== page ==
JAKARTA (BLOOMBERG) - Indonesian President Joko Widodo's government spent US$11 billion (S$14.95 billion) over seven years in two of the poorest but resource-rich provinces in the country to win over the locals.
Now he is trying even harder in an often-restive region that has been marred by separatist protests. Jokowi, as the president is known, toured the easternmost provinces of Papua and West Papua this past week.
He helped to seed a cornfield and gave the jacket off his back to a local in what appears to be a soft-power exercise after his government spent billions from 2014 until now to build a new sports stadium, a 3,462-km toll road, a hospital, five seaports and six new airports.
The highlight of Jokowi's tour was a 10,000-strong event in Jayapura, Papua's provincial capital, to kick off a national sports week held for the first time outside the economic and political powerhouses of Java and Sumatra islands.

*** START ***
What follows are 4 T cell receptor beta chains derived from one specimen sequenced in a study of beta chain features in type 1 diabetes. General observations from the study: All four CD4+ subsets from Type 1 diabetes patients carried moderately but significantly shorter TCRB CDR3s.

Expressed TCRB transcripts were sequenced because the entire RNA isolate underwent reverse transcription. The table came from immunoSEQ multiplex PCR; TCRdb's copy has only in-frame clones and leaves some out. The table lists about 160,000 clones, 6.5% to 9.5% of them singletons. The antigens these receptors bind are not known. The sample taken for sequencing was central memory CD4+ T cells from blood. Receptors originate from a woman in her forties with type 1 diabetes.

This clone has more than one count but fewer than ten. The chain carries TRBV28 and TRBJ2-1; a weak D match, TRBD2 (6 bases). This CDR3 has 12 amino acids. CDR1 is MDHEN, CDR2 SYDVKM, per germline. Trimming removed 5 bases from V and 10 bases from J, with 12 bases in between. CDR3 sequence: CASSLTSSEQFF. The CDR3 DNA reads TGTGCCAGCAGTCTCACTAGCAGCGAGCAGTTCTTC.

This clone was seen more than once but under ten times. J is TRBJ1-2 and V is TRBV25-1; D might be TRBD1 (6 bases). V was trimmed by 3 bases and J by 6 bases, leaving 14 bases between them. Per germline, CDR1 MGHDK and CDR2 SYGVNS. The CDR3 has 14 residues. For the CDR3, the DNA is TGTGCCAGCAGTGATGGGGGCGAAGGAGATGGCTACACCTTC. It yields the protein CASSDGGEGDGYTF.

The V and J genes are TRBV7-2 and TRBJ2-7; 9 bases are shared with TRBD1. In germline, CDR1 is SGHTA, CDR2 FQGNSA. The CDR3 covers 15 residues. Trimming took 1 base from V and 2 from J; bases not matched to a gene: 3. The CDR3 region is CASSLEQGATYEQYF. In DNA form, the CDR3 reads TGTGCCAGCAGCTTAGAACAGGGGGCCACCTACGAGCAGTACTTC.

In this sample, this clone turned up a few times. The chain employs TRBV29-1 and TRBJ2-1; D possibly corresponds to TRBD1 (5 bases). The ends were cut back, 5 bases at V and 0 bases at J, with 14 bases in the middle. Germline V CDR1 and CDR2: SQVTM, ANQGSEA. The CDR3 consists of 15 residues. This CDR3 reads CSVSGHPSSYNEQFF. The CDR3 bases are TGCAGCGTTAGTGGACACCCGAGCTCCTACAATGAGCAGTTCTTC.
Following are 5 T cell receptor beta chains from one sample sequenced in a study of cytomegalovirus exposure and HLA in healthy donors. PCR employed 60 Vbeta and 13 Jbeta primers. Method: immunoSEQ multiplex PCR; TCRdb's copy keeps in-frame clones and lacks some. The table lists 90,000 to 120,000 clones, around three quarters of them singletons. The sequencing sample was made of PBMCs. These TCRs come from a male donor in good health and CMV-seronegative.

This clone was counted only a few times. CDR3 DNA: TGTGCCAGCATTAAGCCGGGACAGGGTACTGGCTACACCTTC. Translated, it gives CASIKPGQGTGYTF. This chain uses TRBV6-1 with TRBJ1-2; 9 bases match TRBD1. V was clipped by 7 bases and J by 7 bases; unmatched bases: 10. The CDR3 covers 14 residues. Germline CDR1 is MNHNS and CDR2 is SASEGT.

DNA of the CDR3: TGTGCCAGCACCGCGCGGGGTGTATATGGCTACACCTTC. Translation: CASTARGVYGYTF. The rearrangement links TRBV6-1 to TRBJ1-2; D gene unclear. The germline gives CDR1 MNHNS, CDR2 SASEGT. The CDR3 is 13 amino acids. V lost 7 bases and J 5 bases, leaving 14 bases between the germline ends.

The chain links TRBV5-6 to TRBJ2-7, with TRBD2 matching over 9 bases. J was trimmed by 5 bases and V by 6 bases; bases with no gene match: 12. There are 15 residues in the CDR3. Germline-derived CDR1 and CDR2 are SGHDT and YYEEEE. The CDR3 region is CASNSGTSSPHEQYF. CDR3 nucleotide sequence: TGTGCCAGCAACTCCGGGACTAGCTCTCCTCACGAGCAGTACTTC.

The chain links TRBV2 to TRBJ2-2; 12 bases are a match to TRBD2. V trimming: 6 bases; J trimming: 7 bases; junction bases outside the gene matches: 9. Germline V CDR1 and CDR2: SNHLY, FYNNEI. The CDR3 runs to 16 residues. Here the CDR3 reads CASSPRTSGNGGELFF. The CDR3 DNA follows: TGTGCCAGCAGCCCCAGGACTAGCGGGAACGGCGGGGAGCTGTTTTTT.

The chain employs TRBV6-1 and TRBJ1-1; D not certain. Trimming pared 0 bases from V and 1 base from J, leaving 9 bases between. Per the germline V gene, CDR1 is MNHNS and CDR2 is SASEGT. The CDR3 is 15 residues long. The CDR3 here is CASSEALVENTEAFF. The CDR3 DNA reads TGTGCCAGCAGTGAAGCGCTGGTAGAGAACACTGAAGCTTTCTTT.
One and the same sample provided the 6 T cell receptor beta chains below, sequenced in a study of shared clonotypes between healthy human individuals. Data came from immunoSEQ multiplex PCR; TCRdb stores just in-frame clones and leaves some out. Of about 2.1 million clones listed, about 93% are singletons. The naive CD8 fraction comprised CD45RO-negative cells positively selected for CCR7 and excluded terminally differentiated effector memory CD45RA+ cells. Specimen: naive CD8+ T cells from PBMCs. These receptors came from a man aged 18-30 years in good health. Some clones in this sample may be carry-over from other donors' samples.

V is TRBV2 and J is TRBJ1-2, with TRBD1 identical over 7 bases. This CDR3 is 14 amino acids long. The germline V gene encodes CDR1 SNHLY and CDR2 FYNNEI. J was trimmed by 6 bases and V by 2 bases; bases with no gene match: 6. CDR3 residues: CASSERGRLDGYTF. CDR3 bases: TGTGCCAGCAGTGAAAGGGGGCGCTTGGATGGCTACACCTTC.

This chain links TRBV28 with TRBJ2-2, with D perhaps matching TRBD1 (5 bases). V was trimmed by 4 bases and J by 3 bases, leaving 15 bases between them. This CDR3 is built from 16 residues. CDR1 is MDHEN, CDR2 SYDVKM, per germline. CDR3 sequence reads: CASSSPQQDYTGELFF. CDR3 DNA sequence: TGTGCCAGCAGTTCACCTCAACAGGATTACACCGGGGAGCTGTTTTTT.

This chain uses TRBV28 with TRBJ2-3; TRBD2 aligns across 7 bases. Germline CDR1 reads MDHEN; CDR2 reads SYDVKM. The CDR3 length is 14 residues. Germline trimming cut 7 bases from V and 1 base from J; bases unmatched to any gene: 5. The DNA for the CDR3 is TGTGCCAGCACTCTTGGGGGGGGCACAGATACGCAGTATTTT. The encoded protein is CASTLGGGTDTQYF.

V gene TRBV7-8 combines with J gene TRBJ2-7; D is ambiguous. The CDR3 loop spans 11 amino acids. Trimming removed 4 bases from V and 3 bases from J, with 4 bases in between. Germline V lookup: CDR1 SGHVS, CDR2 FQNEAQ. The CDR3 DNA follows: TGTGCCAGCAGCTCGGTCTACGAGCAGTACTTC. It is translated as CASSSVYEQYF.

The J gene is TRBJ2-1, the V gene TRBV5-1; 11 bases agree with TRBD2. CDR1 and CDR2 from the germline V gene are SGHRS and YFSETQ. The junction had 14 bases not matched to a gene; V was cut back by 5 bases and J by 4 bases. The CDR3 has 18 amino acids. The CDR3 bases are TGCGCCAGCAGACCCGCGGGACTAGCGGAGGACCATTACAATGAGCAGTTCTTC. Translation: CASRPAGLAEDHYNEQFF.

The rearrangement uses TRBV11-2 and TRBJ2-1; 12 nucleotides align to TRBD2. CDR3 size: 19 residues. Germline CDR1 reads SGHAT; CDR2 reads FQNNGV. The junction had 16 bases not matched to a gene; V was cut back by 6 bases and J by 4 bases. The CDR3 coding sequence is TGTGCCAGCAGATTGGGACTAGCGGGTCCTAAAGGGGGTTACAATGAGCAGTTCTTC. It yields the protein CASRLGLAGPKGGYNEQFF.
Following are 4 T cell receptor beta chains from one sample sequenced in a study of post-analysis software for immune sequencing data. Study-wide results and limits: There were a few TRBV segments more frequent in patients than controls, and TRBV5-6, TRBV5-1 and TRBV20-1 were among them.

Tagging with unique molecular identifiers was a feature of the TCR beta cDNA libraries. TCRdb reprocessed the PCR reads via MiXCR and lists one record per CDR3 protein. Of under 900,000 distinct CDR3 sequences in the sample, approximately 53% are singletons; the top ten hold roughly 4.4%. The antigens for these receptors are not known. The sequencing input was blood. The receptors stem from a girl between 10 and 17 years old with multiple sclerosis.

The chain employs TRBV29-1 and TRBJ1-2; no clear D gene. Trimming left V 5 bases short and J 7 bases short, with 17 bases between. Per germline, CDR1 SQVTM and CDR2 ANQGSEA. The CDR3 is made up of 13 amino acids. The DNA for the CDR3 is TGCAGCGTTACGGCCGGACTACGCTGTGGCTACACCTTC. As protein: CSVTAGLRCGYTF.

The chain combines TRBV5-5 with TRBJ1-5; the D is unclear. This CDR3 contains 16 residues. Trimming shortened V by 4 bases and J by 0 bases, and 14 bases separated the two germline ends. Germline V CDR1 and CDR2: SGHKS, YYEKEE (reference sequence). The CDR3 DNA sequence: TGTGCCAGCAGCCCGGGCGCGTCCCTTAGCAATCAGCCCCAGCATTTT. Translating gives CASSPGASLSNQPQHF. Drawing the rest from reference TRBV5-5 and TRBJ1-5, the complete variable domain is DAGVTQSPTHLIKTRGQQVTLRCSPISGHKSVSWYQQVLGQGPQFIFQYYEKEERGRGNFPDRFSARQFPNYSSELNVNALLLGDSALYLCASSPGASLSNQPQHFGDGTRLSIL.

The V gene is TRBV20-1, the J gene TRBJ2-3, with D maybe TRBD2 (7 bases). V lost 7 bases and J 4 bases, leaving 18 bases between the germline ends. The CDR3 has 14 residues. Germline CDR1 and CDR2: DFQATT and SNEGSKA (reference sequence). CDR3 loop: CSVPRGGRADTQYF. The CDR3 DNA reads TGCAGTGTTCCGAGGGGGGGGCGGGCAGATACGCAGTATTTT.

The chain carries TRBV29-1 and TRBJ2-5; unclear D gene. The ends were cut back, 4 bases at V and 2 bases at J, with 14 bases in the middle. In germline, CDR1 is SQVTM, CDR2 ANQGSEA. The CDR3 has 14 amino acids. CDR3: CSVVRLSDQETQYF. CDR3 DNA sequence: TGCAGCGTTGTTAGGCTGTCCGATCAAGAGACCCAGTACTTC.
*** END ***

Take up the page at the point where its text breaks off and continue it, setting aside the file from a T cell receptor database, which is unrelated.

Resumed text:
"This sports week shows Papua's development, its infrastructure preparedness and readiness of the people of Papua to host a major event," Jokowi said in the opening ceremony, after local artists sang a song often used by pro-independence protesters. "Let's trust that Papua's development will happen quickly."
Jokowi is the first Indonesian president to regularly visit these two provinces, seeking to boost the local economy and quell decades of resentment. The region has suffered years of conflict between pro-independence groups and the government over human rights abuses and natural resource exploitation, after becoming part of Indonesia following a controversial UN-backed referendum in 1969.
Despite being home to one of the world's largest gold mines, more than a quarter of Papuans live below the poverty line. Last year, the UN Human Rights Office raised its concern over escalating violence in West Papua, where civilians were killed in an alleged police shootout. The UN statement cited excessive use of power, arrests and intimidation of protesters by the armed forces.
Jokowi is willing "to make competitive reforms in infrastructure and keeps looking beyond Java and Jakarta," said Greg Barton, a professor of global Islamic politics at Deakin University in Australia. That's what sets him apart from his predecessors, he added.